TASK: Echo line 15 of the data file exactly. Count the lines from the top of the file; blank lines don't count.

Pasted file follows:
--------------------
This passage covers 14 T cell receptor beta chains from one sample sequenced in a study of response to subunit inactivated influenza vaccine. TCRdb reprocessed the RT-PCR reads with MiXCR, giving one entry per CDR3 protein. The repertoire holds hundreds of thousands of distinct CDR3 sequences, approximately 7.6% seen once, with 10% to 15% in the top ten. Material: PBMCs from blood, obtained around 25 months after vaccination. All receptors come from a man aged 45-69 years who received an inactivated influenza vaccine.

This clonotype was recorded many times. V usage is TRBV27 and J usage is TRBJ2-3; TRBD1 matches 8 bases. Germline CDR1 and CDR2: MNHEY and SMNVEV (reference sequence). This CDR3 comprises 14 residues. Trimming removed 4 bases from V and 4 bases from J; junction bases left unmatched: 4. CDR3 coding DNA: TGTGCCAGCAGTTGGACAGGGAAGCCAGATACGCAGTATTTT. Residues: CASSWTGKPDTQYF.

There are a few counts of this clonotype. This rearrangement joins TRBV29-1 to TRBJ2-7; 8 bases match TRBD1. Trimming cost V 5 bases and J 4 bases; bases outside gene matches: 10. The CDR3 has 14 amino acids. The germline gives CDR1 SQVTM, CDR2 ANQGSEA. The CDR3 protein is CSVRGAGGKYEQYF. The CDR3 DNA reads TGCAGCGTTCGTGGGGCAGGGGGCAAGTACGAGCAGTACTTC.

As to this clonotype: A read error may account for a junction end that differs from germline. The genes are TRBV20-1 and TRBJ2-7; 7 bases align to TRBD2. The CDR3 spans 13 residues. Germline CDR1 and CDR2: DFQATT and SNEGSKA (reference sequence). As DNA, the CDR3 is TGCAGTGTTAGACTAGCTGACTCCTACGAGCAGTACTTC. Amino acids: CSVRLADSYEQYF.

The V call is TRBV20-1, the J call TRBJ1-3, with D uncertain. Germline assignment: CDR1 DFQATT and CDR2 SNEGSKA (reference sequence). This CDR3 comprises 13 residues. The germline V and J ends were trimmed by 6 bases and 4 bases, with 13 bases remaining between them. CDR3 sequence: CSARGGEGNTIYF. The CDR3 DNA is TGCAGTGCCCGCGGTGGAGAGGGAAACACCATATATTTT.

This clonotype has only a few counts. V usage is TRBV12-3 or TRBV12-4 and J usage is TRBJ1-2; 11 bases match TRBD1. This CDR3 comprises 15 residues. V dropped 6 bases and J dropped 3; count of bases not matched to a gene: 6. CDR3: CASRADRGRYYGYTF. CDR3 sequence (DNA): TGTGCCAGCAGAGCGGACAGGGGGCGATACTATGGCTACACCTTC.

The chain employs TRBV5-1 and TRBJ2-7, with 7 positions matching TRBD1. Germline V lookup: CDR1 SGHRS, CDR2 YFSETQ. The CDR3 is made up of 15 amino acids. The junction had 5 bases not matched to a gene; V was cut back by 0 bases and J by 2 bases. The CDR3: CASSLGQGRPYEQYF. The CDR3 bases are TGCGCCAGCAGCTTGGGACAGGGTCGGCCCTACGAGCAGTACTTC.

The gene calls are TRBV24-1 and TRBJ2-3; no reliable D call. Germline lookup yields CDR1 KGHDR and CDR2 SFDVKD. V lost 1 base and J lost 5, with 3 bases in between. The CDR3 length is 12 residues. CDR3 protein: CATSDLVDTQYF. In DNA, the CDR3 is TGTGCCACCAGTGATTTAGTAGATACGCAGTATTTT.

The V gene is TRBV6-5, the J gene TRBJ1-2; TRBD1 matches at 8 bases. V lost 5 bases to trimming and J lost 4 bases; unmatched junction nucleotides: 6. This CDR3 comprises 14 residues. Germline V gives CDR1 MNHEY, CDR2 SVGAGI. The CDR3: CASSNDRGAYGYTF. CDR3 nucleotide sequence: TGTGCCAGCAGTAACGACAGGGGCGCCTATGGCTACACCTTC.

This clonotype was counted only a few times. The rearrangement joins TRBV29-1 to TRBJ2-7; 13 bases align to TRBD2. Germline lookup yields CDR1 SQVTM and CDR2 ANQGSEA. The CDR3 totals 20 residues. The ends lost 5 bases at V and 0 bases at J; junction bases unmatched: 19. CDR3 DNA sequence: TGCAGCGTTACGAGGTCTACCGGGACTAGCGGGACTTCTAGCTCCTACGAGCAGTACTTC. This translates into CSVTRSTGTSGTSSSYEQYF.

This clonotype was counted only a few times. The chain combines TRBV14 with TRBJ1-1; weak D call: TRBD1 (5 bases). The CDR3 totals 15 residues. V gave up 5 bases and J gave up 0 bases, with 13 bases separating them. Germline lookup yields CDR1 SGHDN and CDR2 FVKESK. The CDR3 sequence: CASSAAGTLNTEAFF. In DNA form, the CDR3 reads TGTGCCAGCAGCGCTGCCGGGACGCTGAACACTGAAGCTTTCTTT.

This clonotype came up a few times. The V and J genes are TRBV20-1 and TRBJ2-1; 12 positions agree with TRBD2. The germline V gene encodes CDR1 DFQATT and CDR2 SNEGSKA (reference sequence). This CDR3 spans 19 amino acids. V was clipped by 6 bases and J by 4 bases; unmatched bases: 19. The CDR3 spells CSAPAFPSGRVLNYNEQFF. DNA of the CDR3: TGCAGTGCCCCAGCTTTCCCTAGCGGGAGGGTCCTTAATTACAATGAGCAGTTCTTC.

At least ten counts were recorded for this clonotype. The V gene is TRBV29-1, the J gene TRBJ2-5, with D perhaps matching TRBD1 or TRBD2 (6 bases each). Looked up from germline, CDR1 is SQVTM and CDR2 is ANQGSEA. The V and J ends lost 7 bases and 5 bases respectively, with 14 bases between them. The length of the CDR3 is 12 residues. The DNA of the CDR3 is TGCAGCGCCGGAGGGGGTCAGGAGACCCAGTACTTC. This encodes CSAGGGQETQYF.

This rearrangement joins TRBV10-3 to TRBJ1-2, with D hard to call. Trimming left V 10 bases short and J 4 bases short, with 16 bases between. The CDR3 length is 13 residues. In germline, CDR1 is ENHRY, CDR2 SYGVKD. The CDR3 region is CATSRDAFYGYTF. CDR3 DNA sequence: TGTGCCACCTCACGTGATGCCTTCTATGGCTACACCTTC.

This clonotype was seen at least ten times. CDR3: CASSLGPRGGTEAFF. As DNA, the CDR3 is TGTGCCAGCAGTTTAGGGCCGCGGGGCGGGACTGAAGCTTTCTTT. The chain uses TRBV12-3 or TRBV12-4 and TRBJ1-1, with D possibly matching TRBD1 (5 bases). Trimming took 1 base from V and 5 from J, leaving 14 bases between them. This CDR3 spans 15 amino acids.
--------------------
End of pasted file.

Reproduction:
This clonotype was seen at least ten times. CDR3: CASSLGPRGGTEAFF. As DNA, the CDR3 is TGTGCCAGCAGTTTAGGGCCGCGGGGCGGGACTGAAGCTTTCTTT. The chain uses TRBV12-3 or TRBV12-4 and TRBJ1-1, with D possibly matching TRBD1 (5 bases). Trimming took 1 base from V and 5 from J, leaving 14 bases between them. This CDR3 spans 15 amino acids.